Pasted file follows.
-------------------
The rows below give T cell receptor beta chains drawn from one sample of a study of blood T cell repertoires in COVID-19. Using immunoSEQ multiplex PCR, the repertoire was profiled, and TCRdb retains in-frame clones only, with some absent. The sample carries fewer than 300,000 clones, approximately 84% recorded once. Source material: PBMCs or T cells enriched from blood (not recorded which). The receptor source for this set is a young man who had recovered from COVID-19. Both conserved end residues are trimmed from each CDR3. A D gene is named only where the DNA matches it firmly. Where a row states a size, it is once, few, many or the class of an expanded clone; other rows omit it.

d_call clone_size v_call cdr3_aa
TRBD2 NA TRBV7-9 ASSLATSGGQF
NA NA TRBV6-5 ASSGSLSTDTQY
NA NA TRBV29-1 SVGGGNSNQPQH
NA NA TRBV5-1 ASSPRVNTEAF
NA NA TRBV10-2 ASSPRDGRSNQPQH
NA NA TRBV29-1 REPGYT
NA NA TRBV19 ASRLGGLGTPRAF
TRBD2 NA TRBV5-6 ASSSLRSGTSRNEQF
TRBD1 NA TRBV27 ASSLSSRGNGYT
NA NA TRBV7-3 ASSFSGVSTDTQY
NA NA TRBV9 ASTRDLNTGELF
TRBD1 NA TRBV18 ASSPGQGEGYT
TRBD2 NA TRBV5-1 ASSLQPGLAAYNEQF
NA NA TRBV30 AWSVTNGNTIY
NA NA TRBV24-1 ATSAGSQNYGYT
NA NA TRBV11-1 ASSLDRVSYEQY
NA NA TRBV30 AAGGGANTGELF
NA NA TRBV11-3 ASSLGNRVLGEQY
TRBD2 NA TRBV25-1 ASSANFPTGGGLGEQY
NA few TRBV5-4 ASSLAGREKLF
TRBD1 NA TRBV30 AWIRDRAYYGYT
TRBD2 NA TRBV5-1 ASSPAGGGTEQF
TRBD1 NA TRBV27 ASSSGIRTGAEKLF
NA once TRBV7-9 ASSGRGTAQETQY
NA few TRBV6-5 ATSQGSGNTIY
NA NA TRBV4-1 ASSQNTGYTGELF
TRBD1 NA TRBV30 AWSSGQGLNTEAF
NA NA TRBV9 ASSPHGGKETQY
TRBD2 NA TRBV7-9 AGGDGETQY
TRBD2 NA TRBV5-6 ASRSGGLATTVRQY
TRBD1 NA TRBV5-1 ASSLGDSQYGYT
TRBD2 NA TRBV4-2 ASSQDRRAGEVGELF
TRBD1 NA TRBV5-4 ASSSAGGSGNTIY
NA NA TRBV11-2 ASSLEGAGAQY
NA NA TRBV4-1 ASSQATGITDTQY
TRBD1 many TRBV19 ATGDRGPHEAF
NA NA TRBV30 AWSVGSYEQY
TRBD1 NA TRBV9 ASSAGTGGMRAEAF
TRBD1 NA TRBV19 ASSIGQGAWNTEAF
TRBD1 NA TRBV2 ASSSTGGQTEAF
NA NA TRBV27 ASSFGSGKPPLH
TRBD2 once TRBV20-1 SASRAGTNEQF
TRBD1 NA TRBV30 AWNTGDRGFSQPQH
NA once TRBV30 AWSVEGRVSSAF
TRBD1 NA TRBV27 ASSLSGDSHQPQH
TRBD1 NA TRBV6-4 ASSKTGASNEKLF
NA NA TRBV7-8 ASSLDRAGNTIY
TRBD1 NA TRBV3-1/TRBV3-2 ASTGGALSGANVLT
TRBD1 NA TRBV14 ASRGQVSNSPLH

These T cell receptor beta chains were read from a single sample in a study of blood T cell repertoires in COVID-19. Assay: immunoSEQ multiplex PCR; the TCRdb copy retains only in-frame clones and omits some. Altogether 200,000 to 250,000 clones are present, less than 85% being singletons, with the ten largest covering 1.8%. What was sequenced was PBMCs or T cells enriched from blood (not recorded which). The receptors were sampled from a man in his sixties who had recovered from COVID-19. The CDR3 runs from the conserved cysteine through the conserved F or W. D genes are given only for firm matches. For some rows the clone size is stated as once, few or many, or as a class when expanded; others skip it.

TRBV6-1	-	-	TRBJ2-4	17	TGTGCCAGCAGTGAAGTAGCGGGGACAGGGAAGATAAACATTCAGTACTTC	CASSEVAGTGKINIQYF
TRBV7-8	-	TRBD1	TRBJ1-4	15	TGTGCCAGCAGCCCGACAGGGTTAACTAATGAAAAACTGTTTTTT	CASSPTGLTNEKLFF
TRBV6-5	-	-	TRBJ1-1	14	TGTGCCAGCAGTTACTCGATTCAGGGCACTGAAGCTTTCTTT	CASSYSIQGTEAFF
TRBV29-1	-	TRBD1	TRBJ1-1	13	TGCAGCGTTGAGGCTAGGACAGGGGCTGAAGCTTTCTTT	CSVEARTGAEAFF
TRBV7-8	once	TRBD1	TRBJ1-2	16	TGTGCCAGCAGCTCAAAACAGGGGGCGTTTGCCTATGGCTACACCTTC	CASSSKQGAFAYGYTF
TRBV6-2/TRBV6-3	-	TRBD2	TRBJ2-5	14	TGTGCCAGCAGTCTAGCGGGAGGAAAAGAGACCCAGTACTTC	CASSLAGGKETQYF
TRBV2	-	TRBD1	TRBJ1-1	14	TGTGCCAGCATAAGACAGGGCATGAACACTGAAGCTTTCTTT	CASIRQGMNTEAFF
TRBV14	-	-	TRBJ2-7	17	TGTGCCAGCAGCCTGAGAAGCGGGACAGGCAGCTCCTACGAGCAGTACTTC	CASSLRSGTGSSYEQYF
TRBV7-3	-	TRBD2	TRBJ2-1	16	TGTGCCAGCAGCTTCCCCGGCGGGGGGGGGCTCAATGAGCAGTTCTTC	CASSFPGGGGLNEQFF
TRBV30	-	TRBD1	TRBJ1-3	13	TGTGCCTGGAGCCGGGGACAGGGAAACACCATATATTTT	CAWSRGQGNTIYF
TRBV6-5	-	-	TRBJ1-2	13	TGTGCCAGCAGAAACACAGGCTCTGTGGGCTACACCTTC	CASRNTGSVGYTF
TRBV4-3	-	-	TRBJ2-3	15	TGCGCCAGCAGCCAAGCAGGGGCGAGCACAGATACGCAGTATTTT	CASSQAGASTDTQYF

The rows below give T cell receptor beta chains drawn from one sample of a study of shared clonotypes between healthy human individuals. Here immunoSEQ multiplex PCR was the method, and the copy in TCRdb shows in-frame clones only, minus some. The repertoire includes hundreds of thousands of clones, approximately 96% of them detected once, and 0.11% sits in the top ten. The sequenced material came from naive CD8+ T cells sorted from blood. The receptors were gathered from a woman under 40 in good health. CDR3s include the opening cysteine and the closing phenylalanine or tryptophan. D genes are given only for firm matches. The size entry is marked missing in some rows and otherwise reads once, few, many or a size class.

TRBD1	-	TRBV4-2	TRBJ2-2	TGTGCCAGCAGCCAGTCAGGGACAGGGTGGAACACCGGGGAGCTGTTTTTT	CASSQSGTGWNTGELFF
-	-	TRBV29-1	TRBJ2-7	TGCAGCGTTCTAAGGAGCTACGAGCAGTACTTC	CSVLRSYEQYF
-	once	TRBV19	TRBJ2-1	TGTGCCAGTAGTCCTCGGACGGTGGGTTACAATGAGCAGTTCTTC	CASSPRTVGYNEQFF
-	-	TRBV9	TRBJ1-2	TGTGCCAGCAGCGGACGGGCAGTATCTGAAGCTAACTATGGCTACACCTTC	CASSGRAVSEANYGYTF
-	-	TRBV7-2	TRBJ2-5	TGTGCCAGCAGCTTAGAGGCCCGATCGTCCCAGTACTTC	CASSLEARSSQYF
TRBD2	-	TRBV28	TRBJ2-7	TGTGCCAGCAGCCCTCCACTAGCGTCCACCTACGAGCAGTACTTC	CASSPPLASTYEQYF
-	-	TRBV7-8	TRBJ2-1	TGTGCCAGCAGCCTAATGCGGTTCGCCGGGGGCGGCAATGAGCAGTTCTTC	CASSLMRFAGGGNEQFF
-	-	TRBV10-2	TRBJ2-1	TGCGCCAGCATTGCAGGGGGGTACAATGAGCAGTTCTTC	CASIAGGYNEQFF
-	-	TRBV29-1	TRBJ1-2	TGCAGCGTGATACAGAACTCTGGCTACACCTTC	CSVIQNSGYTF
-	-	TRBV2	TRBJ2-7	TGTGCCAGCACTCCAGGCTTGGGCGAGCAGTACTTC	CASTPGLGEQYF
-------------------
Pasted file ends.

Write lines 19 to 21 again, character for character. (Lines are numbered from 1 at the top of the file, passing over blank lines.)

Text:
NA NA TRBV30 AAGGGANTGELF
NA NA TRBV11-3 ASSLGNRVLGEQY
TRBD2 NA TRBV25-1 ASSANFPTGGGLGEQY